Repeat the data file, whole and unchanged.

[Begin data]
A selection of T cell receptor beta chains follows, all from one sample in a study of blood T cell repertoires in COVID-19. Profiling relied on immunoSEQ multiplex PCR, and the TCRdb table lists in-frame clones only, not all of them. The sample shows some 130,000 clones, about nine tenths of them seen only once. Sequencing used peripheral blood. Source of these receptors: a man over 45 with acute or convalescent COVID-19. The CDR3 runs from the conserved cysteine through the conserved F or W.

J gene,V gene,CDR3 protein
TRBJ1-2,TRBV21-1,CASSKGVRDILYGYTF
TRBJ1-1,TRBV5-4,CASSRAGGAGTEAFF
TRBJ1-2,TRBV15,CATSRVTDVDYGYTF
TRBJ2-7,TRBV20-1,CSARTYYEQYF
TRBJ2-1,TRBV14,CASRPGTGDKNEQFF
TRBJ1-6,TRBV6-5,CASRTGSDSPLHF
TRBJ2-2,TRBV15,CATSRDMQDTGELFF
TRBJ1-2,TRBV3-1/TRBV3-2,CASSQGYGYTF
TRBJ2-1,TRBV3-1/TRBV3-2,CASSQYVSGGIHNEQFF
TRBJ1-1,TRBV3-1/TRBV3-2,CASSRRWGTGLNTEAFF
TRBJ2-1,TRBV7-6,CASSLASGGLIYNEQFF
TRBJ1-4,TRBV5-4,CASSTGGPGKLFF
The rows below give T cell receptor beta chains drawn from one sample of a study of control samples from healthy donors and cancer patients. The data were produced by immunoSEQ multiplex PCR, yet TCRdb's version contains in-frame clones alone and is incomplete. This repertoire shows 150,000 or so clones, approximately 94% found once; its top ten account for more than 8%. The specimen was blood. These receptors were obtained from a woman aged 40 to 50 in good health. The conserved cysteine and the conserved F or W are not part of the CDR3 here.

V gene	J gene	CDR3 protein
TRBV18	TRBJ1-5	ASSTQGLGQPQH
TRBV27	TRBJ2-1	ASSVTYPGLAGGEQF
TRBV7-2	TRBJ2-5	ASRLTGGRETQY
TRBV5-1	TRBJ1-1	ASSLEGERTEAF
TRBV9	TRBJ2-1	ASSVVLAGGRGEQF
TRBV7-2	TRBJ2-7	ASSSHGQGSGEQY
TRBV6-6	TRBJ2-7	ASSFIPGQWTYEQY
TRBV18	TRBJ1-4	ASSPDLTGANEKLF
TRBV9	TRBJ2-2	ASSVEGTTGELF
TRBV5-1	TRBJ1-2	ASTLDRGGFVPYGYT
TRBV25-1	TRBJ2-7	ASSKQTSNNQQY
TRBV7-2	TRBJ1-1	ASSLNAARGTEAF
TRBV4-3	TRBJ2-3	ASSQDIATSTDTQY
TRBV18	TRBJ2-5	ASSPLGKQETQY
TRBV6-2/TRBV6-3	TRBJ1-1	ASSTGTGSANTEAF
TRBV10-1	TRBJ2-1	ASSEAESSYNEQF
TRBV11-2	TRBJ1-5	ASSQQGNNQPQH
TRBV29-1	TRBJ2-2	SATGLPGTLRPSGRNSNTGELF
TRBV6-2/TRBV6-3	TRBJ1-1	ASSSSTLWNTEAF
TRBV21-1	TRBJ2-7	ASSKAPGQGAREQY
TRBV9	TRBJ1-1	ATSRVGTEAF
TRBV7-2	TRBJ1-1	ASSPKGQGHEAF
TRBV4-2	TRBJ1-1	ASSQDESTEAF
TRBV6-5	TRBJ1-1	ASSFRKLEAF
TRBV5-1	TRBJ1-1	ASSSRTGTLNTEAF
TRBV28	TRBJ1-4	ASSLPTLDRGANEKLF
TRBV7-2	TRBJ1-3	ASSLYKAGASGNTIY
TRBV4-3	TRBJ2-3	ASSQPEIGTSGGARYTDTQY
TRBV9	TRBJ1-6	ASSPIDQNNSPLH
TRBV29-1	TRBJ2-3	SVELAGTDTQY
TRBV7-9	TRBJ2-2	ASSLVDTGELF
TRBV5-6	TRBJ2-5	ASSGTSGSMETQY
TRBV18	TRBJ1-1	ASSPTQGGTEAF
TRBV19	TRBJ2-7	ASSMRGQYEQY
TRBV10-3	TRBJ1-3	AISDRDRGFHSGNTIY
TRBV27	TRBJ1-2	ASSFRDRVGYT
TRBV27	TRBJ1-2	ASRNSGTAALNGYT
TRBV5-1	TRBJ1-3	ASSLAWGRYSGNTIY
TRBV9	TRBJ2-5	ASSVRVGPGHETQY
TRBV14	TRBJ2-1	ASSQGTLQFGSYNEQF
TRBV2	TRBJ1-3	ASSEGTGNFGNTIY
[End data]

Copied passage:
A selection of T cell receptor beta chains follows, all from one sample in a study of blood T cell repertoires in COVID-19. Profiling relied on immunoSEQ multiplex PCR, and the TCRdb table lists in-frame clones only, not all of them. The sample shows some 130,000 clones, about nine tenths of them seen only once. Sequencing used peripheral blood. Source of these receptors: a man over 45 with acute or convalescent COVID-19. The CDR3 runs from the conserved cysteine through the conserved F or W.

J gene,V gene,CDR3 protein
TRBJ1-2,TRBV21-1,CASSKGVRDILYGYTF
TRBJ1-1,TRBV5-4,CASSRAGGAGTEAFF
TRBJ1-2,TRBV15,CATSRVTDVDYGYTF
TRBJ2-7,TRBV20-1,CSARTYYEQYF
TRBJ2-1,TRBV14,CASRPGTGDKNEQFF
TRBJ1-6,TRBV6-5,CASRTGSDSPLHF
TRBJ2-2,TRBV15,CATSRDMQDTGELFF
TRBJ1-2,TRBV3-1/TRBV3-2,CASSQGYGYTF
TRBJ2-1,TRBV3-1/TRBV3-2,CASSQYVSGGIHNEQFF
TRBJ1-1,TRBV3-1/TRBV3-2,CASSRRWGTGLNTEAFF
TRBJ2-1,TRBV7-6,CASSLASGGLIYNEQFF
TRBJ1-4,TRBV5-4,CASSTGGPGKLFF
The rows below give T cell receptor beta chains drawn from one sample of a study of control samples from healthy donors and cancer patients. The data were produced by immunoSEQ multiplex PCR, yet TCRdb's version contains in-frame clones alone and is incomplete. This repertoire shows 150,000 or so clones, approximately 94% found once; its top ten account for more than 8%. The specimen was blood. These receptors were obtained from a woman aged 40 to 50 in good health. The conserved cysteine and the conserved F or W are not part of the CDR3 here.

V gene	J gene	CDR3 protein
TRBV18	TRBJ1-5	ASSTQGLGQPQH
TRBV27	TRBJ2-1	ASSVTYPGLAGGEQF
TRBV7-2	TRBJ2-5	ASRLTGGRETQY
TRBV5-1	TRBJ1-1	ASSLEGERTEAF
TRBV9	TRBJ2-1	ASSVVLAGGRGEQF
TRBV7-2	TRBJ2-7	ASSSHGQGSGEQY
TRBV6-6	TRBJ2-7	ASSFIPGQWTYEQY
TRBV18	TRBJ1-4	ASSPDLTGANEKLF
TRBV9	TRBJ2-2	ASSVEGTTGELF
TRBV5-1	TRBJ1-2	ASTLDRGGFVPYGYT
TRBV25-1	TRBJ2-7	ASSKQTSNNQQY
TRBV7-2	TRBJ1-1	ASSLNAARGTEAF
TRBV4-3	TRBJ2-3	ASSQDIATSTDTQY
TRBV18	TRBJ2-5	ASSPLGKQETQY
TRBV6-2/TRBV6-3	TRBJ1-1	ASSTGTGSANTEAF
TRBV10-1	TRBJ2-1	ASSEAESSYNEQF
TRBV11-2	TRBJ1-5	ASSQQGNNQPQH
TRBV29-1	TRBJ2-2	SATGLPGTLRPSGRNSNTGELF
TRBV6-2/TRBV6-3	TRBJ1-1	ASSSSTLWNTEAF
TRBV21-1	TRBJ2-7	ASSKAPGQGAREQY
TRBV9	TRBJ1-1	ATSRVGTEAF
TRBV7-2	TRBJ1-1	ASSPKGQGHEAF
TRBV4-2	TRBJ1-1	ASSQDESTEAF
TRBV6-5	TRBJ1-1	ASSFRKLEAF
TRBV5-1	TRBJ1-1	ASSSRTGTLNTEAF
TRBV28	TRBJ1-4	ASSLPTLDRGANEKLF
TRBV7-2	TRBJ1-3	ASSLYKAGASGNTIY
TRBV4-3	TRBJ2-3	ASSQPEIGTSGGARYTDTQY
TRBV9	TRBJ1-6	ASSPIDQNNSPLH
TRBV29-1	TRBJ2-3	SVELAGTDTQY
TRBV7-9	TRBJ2-2	ASSLVDTGELF
TRBV5-6	TRBJ2-5	ASSGTSGSMETQY
TRBV18	TRBJ1-1	ASSPTQGGTEAF
TRBV19	TRBJ2-7	ASSMRGQYEQY
TRBV10-3	TRBJ1-3	AISDRDRGFHSGNTIY
TRBV27	TRBJ1-2	ASSFRDRVGYT
TRBV27	TRBJ1-2	ASRNSGTAALNGYT
TRBV5-1	TRBJ1-3	ASSLAWGRYSGNTIY
TRBV9	TRBJ2-5	ASSVRVGPGHETQY
TRBV14	TRBJ2-1	ASSQGTLQFGSYNEQF
TRBV2	TRBJ1-3	ASSEGTGNFGNTIY